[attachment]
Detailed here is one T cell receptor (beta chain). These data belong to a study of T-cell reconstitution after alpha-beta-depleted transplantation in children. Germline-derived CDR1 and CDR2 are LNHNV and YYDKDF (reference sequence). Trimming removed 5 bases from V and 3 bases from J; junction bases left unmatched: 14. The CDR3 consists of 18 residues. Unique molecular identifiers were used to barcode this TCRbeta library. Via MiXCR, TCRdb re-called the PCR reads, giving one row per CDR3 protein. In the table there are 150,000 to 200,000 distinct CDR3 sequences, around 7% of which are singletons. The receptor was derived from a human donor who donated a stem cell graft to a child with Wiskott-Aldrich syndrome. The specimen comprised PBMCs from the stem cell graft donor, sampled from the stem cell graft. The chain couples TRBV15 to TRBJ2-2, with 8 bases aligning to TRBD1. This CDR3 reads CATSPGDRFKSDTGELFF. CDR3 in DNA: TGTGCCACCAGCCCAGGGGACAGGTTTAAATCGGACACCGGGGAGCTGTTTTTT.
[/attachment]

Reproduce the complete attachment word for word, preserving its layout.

Detailed here is one T cell receptor (beta chain). These data belong to a study of T-cell reconstitution after alpha-beta-depleted transplantation in children. Germline-derived CDR1 and CDR2 are LNHNV and YYDKDF (reference sequence). Trimming removed 5 bases from V and 3 bases from J; junction bases left unmatched: 14. The CDR3 consists of 18 residues. Unique molecular identifiers were used to barcode this TCRbeta library. Via MiXCR, TCRdb re-called the PCR reads, giving one row per CDR3 protein. In the table there are 150,000 to 200,000 distinct CDR3 sequences, around 7% of which are singletons. The receptor was derived from a human donor who donated a stem cell graft to a child with Wiskott-Aldrich syndrome. The specimen comprised PBMCs from the stem cell graft donor, sampled from the stem cell graft. The chain couples TRBV15 to TRBJ2-2, with 8 bases aligning to TRBD1. This CDR3 reads CATSPGDRFKSDTGELFF. CDR3 in DNA: TGTGCCACCAGCCCAGGGGACAGGTTTAAATCGGACACCGGGGAGCTGTTTTTT.